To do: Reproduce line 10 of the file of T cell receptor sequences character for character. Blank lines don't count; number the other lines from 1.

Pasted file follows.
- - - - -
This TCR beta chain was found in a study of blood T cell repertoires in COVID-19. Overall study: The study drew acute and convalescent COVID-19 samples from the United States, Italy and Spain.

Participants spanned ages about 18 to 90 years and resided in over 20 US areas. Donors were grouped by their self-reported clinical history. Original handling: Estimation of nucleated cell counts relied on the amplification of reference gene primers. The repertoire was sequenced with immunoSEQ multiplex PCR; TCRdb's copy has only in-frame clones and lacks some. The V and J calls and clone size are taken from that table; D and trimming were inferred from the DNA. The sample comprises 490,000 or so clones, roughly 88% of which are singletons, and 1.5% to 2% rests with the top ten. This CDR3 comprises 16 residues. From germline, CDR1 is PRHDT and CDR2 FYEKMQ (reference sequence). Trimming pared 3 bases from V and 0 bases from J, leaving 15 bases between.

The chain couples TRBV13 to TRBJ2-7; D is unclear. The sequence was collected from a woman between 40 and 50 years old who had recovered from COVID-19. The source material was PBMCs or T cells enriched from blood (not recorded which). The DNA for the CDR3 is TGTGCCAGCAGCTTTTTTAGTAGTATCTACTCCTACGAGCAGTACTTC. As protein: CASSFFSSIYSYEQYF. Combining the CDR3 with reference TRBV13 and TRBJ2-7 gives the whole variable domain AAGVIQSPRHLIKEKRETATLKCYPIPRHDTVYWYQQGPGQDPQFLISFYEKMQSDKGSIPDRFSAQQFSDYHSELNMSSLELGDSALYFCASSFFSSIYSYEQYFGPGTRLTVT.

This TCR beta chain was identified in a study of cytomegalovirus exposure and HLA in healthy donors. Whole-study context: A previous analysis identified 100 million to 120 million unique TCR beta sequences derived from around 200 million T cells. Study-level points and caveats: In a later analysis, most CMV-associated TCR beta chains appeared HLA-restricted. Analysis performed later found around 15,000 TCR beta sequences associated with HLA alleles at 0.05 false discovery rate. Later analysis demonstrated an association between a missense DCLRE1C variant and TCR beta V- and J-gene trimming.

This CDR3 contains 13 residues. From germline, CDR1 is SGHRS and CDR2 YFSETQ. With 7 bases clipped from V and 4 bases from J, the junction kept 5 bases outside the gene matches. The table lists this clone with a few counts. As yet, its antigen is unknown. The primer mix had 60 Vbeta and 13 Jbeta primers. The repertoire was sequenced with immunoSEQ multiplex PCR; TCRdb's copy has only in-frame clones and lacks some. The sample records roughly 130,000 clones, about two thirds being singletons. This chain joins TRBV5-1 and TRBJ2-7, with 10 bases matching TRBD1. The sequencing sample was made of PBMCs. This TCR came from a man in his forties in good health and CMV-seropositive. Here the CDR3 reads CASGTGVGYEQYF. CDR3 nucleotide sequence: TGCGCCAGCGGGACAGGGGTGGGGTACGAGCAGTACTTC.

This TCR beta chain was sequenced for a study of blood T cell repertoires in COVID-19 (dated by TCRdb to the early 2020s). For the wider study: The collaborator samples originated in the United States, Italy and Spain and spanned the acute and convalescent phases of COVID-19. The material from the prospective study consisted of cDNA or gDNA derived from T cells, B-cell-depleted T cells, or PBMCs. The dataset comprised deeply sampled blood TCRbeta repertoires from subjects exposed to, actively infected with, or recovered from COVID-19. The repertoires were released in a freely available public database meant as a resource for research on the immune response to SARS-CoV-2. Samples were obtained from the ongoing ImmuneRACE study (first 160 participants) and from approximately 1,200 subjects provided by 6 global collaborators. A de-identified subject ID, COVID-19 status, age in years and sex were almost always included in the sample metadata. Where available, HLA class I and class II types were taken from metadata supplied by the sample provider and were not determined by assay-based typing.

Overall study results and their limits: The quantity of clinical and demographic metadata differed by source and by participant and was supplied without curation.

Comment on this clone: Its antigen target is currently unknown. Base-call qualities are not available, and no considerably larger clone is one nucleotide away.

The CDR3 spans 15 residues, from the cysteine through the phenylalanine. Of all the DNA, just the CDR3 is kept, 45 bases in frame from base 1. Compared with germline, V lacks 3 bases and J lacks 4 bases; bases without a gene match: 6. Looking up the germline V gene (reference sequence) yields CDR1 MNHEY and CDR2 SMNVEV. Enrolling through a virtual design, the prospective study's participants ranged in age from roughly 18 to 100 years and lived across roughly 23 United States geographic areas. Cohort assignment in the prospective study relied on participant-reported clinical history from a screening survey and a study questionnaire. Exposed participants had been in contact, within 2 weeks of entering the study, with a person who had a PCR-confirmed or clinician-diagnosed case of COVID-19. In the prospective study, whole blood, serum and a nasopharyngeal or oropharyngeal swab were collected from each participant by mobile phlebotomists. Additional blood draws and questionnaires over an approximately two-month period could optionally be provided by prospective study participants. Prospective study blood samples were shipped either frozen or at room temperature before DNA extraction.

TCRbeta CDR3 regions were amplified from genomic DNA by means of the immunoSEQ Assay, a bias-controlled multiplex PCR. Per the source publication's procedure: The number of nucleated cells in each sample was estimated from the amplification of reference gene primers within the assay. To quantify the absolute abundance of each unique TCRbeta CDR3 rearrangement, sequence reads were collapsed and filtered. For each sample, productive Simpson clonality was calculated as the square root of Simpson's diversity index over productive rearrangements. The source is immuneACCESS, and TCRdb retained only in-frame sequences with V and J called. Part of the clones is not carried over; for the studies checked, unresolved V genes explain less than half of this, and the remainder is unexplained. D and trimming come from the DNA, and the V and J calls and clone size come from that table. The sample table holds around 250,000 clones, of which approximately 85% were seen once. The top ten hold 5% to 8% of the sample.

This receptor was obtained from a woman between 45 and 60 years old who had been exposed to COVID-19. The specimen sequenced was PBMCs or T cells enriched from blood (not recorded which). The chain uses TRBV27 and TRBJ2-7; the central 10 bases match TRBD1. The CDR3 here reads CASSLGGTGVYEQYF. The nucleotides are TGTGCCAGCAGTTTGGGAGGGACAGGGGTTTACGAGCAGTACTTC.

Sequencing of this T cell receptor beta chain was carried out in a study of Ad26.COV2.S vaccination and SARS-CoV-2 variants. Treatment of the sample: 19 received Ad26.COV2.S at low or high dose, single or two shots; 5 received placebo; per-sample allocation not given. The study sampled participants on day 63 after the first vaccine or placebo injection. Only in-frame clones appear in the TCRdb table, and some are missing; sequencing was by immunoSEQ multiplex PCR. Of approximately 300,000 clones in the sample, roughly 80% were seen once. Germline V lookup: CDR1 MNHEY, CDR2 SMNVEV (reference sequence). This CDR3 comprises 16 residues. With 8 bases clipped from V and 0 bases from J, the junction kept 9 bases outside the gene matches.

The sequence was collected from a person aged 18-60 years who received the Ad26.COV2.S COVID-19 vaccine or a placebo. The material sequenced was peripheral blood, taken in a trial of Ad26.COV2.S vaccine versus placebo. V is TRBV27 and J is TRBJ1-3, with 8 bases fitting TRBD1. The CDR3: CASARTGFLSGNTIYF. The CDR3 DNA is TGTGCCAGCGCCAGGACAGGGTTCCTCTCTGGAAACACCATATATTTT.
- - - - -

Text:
TCRbeta CDR3 regions were amplified from genomic DNA by means of the immunoSEQ Assay, a bias-controlled multiplex PCR. Per the source publication's procedure: The number of nucleated cells in each sample was estimated from the amplification of reference gene primers within the assay. To quantify the absolute abundance of each unique TCRbeta CDR3 rearrangement, sequence reads were collapsed and filtered. For each sample, productive Simpson clonality was calculated as the square root of Simpson's diversity index over productive rearrangements. The source is immuneACCESS, and TCRdb retained only in-frame sequences with V and J called. Part of the clones is not carried over; for the studies checked, unresolved V genes explain less than half of this, and the remainder is unexplained. D and trimming come from the DNA, and the V and J calls and clone size come from that table. The sample table holds around 250,000 clones, of which approximately 85% were seen once. The top ten hold 5% to 8% of the sample.